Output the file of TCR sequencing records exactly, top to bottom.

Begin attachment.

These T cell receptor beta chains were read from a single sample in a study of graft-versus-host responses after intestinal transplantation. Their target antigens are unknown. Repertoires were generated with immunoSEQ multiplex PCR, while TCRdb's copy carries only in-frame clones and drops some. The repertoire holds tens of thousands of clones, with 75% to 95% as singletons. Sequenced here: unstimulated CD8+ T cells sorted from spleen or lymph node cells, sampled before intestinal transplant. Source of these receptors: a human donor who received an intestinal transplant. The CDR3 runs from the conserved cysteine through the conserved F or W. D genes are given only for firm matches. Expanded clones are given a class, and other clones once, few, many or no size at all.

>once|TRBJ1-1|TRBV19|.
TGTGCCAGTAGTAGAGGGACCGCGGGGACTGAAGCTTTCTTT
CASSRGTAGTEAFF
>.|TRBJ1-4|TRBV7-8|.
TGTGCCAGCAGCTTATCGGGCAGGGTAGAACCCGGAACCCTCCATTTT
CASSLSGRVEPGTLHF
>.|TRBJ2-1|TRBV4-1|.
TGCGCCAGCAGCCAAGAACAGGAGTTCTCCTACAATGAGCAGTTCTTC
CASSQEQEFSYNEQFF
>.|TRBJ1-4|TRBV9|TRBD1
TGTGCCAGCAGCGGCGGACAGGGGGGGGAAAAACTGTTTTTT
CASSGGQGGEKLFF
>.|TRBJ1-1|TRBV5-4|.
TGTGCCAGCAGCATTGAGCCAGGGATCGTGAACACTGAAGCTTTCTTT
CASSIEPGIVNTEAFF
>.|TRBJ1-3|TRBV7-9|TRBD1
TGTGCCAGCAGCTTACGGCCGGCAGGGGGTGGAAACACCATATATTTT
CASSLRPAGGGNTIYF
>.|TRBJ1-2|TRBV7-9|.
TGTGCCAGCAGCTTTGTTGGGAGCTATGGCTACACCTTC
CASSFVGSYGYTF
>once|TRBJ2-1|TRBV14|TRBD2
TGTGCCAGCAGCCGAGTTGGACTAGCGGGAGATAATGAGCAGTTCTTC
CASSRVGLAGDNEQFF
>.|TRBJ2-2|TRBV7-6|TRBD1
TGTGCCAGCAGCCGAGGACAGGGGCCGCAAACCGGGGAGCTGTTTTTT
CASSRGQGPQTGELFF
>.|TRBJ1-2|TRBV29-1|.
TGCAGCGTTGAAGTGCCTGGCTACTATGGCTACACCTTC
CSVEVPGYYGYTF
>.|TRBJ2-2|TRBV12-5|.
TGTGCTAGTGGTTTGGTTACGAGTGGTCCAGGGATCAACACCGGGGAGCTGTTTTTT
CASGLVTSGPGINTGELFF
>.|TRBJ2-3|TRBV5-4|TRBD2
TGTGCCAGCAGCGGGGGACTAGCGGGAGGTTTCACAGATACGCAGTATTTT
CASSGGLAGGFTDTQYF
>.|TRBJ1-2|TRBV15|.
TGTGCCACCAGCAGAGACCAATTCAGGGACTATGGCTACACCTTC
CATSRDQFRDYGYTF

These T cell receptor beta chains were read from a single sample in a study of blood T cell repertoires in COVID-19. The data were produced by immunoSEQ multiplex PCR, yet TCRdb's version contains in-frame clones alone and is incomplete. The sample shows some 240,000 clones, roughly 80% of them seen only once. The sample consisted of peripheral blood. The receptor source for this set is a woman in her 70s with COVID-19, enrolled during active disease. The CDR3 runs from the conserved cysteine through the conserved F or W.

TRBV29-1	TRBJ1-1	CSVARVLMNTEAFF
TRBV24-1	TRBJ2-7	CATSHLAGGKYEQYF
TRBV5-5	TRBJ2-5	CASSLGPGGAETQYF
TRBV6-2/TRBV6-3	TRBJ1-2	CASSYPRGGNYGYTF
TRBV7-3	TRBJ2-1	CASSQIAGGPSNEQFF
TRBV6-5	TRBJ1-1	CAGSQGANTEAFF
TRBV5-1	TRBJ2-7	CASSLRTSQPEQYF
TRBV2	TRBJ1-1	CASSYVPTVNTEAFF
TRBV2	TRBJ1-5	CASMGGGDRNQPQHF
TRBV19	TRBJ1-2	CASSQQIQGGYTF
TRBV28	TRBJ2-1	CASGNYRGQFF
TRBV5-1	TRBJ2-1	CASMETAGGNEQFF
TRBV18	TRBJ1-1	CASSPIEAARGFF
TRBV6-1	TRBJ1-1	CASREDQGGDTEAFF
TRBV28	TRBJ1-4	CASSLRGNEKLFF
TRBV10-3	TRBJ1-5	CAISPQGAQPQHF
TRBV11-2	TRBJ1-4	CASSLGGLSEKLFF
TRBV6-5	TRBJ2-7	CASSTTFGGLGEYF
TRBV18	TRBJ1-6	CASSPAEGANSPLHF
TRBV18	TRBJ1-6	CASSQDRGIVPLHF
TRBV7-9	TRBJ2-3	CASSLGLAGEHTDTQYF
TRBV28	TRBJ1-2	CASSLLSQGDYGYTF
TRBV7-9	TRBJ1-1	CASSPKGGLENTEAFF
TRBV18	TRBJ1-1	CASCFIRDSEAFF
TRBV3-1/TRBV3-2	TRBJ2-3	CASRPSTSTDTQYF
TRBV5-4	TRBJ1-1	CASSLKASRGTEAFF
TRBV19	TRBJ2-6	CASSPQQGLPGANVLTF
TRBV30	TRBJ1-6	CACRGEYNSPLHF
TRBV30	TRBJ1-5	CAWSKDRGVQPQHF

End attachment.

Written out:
These T cell receptor beta chains were read from a single sample in a study of graft-versus-host responses after intestinal transplantation. Their target antigens are unknown. Repertoires were generated with immunoSEQ multiplex PCR, while TCRdb's copy carries only in-frame clones and drops some. The repertoire holds tens of thousands of clones, with 75% to 95% as singletons. Sequenced here: unstimulated CD8+ T cells sorted from spleen or lymph node cells, sampled before intestinal transplant. Source of these receptors: a human donor who received an intestinal transplant. The CDR3 runs from the conserved cysteine through the conserved F or W. D genes are given only for firm matches. Expanded clones are given a class, and other clones once, few, many or no size at all.

>once|TRBJ1-1|TRBV19|.
TGTGCCAGTAGTAGAGGGACCGCGGGGACTGAAGCTTTCTTT
CASSRGTAGTEAFF
>.|TRBJ1-4|TRBV7-8|.
TGTGCCAGCAGCTTATCGGGCAGGGTAGAACCCGGAACCCTCCATTTT
CASSLSGRVEPGTLHF
>.|TRBJ2-1|TRBV4-1|.
TGCGCCAGCAGCCAAGAACAGGAGTTCTCCTACAATGAGCAGTTCTTC
CASSQEQEFSYNEQFF
>.|TRBJ1-4|TRBV9|TRBD1
TGTGCCAGCAGCGGCGGACAGGGGGGGGAAAAACTGTTTTTT
CASSGGQGGEKLFF
>.|TRBJ1-1|TRBV5-4|.
TGTGCCAGCAGCATTGAGCCAGGGATCGTGAACACTGAAGCTTTCTTT
CASSIEPGIVNTEAFF
>.|TRBJ1-3|TRBV7-9|TRBD1
TGTGCCAGCAGCTTACGGCCGGCAGGGGGTGGAAACACCATATATTTT
CASSLRPAGGGNTIYF
>.|TRBJ1-2|TRBV7-9|.
TGTGCCAGCAGCTTTGTTGGGAGCTATGGCTACACCTTC
CASSFVGSYGYTF
>once|TRBJ2-1|TRBV14|TRBD2
TGTGCCAGCAGCCGAGTTGGACTAGCGGGAGATAATGAGCAGTTCTTC
CASSRVGLAGDNEQFF
>.|TRBJ2-2|TRBV7-6|TRBD1
TGTGCCAGCAGCCGAGGACAGGGGCCGCAAACCGGGGAGCTGTTTTTT
CASSRGQGPQTGELFF
>.|TRBJ1-2|TRBV29-1|.
TGCAGCGTTGAAGTGCCTGGCTACTATGGCTACACCTTC
CSVEVPGYYGYTF
>.|TRBJ2-2|TRBV12-5|.
TGTGCTAGTGGTTTGGTTACGAGTGGTCCAGGGATCAACACCGGGGAGCTGTTTTTT
CASGLVTSGPGINTGELFF
>.|TRBJ2-3|TRBV5-4|TRBD2
TGTGCCAGCAGCGGGGGACTAGCGGGAGGTTTCACAGATACGCAGTATTTT
CASSGGLAGGFTDTQYF
>.|TRBJ1-2|TRBV15|.
TGTGCCACCAGCAGAGACCAATTCAGGGACTATGGCTACACCTTC
CATSRDQFRDYGYTF

These T cell receptor beta chains were read from a single sample in a study of blood T cell repertoires in COVID-19. The data were produced by immunoSEQ multiplex PCR, yet TCRdb's version contains in-frame clones alone and is incomplete. The sample shows some 240,000 clones, roughly 80% of them seen only once. The sample consisted of peripheral blood. The receptor source for this set is a woman in her 70s with COVID-19, enrolled during active disease. The CDR3 runs from the conserved cysteine through the conserved F or W.

TRBV29-1	TRBJ1-1	CSVARVLMNTEAFF
TRBV24-1	TRBJ2-7	CATSHLAGGKYEQYF
TRBV5-5	TRBJ2-5	CASSLGPGGAETQYF
TRBV6-2/TRBV6-3	TRBJ1-2	CASSYPRGGNYGYTF
TRBV7-3	TRBJ2-1	CASSQIAGGPSNEQFF
TRBV6-5	TRBJ1-1	CAGSQGANTEAFF
TRBV5-1	TRBJ2-7	CASSLRTSQPEQYF
TRBV2	TRBJ1-1	CASSYVPTVNTEAFF
TRBV2	TRBJ1-5	CASMGGGDRNQPQHF
TRBV19	TRBJ1-2	CASSQQIQGGYTF
TRBV28	TRBJ2-1	CASGNYRGQFF
TRBV5-1	TRBJ2-1	CASMETAGGNEQFF
TRBV18	TRBJ1-1	CASSPIEAARGFF
TRBV6-1	TRBJ1-1	CASREDQGGDTEAFF
TRBV28	TRBJ1-4	CASSLRGNEKLFF
TRBV10-3	TRBJ1-5	CAISPQGAQPQHF
TRBV11-2	TRBJ1-4	CASSLGGLSEKLFF
TRBV6-5	TRBJ2-7	CASSTTFGGLGEYF
TRBV18	TRBJ1-6	CASSPAEGANSPLHF
TRBV18	TRBJ1-6	CASSQDRGIVPLHF
TRBV7-9	TRBJ2-3	CASSLGLAGEHTDTQYF
TRBV28	TRBJ1-2	CASSLLSQGDYGYTF
TRBV7-9	TRBJ1-1	CASSPKGGLENTEAFF
TRBV18	TRBJ1-1	CASCFIRDSEAFF
TRBV3-1/TRBV3-2	TRBJ2-3	CASRPSTSTDTQYF
TRBV5-4	TRBJ1-1	CASSLKASRGTEAFF
TRBV19	TRBJ2-6	CASSPQQGLPGANVLTF
TRBV30	TRBJ1-6	CACRGEYNSPLHF
TRBV30	TRBJ1-5	CAWSKDRGVQPQHF